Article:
Camberwell is a suburb of Melbourne, Victoria, Australia, 10 km east of Melbourne's Central Business District.
Cambridge is a university city and the county town of Cambridgeshire, England, on the River Cam approximately north of London.
Canberra is the capital city of Australia.
The Cavendish Laboratory is the Department of Physics at the University of Cambridge, and is part of the School of Physical Sciences.
The cavity magnetron is a high-powered vacuum tube that generates microwaves using the interaction of a stream of electrons with a magnetic field while moving past a series of open metal cavities (cavity resonators).
A chemical element is a species of atoms having the same number of protons in their atomic nuclei (that is, the same atomic number, or Z).
The College of Advanced Education (CAE) was a class of Australian tertiary education institution that existed from 1967 until the early 1990s.
Cosmic rays are high-energy radiation, mainly originating outside the Solar System and even from distant galaxies.
The Council for Scientific and Industrial Research (CSIR) is South Africa's central and premier scientific research and development organisation.
CSIRAC (Council for Scientific and Industrial Research Automatic Computer), originally known as CSIR Mk 1, was Australia's first digital computer, and the fifth stored program computer in the world.
The Commonwealth Scientific and Industrial Research Organisation (CSIRO) is an independent Australian federal government agency responsible for scientific research.
A cyclotron is a type of particle accelerator invented by Ernest O. Lawrence in 1929-1930 at the University of California, Berkeley, and patented in 1932.
The David Syme Research Prize is an annual award administered by the University of Melbourne for the best original research work in biology, physics, chemistry or geology, produced in Australia during the preceding two years, particular preference is given to original research to enhance industrial and/or commercial development.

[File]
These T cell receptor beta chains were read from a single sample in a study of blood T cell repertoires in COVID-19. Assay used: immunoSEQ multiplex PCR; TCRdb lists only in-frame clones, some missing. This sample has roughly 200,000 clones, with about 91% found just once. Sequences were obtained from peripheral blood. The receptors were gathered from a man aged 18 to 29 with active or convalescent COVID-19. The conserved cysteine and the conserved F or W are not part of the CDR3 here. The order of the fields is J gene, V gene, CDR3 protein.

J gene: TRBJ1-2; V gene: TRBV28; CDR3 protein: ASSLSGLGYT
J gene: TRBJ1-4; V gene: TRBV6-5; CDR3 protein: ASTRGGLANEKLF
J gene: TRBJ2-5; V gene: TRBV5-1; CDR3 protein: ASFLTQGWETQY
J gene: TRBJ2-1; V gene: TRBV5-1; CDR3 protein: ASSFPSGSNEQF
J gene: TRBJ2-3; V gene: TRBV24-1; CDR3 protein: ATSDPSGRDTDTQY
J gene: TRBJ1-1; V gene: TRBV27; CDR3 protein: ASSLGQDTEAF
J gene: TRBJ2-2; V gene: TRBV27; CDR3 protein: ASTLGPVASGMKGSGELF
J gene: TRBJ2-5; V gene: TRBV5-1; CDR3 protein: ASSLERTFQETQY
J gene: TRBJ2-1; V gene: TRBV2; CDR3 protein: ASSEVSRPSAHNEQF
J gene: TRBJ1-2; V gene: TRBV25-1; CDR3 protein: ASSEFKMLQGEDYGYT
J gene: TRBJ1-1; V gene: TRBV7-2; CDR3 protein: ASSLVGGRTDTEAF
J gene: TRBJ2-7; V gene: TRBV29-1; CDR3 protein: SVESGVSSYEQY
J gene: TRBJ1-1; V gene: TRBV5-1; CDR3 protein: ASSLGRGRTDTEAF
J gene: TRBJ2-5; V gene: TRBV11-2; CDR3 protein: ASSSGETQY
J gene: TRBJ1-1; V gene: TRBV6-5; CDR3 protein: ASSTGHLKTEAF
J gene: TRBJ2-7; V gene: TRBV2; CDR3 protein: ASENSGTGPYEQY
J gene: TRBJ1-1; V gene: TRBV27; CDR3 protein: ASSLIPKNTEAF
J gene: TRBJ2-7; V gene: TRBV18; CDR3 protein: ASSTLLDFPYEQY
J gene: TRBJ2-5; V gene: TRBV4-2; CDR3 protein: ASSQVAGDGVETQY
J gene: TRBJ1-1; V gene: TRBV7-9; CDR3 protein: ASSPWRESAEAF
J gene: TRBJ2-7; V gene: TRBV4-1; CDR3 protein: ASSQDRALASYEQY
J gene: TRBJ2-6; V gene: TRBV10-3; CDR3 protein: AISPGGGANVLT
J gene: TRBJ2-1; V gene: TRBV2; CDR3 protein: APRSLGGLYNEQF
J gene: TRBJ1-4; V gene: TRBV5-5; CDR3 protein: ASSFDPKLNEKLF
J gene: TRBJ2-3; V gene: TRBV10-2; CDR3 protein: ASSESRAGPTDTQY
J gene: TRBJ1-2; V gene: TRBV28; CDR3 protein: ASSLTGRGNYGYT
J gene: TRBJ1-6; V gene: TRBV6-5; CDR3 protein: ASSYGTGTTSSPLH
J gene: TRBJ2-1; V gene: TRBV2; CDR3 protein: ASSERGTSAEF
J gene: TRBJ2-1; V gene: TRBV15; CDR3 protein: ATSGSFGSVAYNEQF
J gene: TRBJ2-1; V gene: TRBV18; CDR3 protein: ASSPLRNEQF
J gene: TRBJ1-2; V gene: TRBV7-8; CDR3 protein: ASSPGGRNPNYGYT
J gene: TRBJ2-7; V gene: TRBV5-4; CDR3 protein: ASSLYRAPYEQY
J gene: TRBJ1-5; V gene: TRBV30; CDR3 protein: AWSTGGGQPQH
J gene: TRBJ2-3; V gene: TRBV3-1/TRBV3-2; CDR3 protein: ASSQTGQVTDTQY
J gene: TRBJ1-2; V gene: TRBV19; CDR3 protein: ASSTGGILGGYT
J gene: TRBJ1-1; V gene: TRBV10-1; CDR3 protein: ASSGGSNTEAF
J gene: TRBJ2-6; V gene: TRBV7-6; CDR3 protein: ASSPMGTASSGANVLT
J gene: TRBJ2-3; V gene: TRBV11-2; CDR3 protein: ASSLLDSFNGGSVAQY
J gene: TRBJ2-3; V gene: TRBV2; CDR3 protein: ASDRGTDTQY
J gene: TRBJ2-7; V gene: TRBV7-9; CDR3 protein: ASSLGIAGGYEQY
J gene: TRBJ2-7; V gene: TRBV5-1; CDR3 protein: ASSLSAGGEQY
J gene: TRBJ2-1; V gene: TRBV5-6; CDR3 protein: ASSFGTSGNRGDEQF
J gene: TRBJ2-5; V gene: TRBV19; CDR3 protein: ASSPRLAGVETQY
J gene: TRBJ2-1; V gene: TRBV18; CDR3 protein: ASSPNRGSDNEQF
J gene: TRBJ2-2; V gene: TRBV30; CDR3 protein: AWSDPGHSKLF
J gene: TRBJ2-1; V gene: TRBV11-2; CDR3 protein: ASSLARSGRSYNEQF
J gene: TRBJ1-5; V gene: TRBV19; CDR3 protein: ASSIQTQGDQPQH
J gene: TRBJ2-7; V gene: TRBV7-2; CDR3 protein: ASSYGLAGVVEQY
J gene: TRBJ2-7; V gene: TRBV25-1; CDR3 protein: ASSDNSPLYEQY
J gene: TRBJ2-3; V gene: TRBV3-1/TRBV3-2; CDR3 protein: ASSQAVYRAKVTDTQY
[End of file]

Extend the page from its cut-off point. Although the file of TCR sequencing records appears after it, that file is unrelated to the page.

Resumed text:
The Department of Education and Training (DET) is a government department in Victoria, Australia.
A Doctor of Philosophy (PhD or Ph.D.; Latin Philosophiae doctor) is the highest academic degree awarded by universities in most countries.
In physics, the electronvolt (symbol eV, also written electron-volt and electron volt) is a unit of energy equal to approximately joules (symbol J).
Emu Field is located in the desert of South Australia, at (ground zero Totem 1 test).
Eric Henry Stoneley Burhop, (31 January 191122 January 1980) was an Australian physicist and humanitarian.
Ernest Rutherford, 1st Baron Rutherford of Nelson, HFRSE LLD (30 August 1871 – 19 October 1937) was a New Zealand-born British physicist who came to be known as the father of nuclear physics.
Sir Ernest William Titterton (4 March 1916 – 8 February 1990) was a British nuclear physicist.
Ernest Thomas Sinton Walton (6 October 1903 – 25 June 1995) was an Irish physicist and Nobel laureate for his work with John Cockcroft with "atom-smashing" experiments done at Cambridge University in the early 1930s, and so became the first person in history to artificially split the atom.
Experimental physics is the category of disciplines and sub-disciplines in the field of physics that are concerned with the observation of physical phenomena and experiments.
A fellow is a member of a group (or fellowship) that work together in pursuing mutual knowledge or practice.
Fellowship of the Royal Society (FRS, ForMemRS and HonFRS) is an award granted to individuals that the Royal Society judges to have made a "substantial contribution to the improvement of natural knowledge, including mathematics, engineering science and medical science".
Footscray is an inner-western suburb (neighbourhood) of Melbourne, Australia, 5 km from Melbourne's Central Business District.
HMAS Berrima was a passenger liner which served in the Royal Australian Navy (RAN) during World War I as an armed merchantman and troop transport.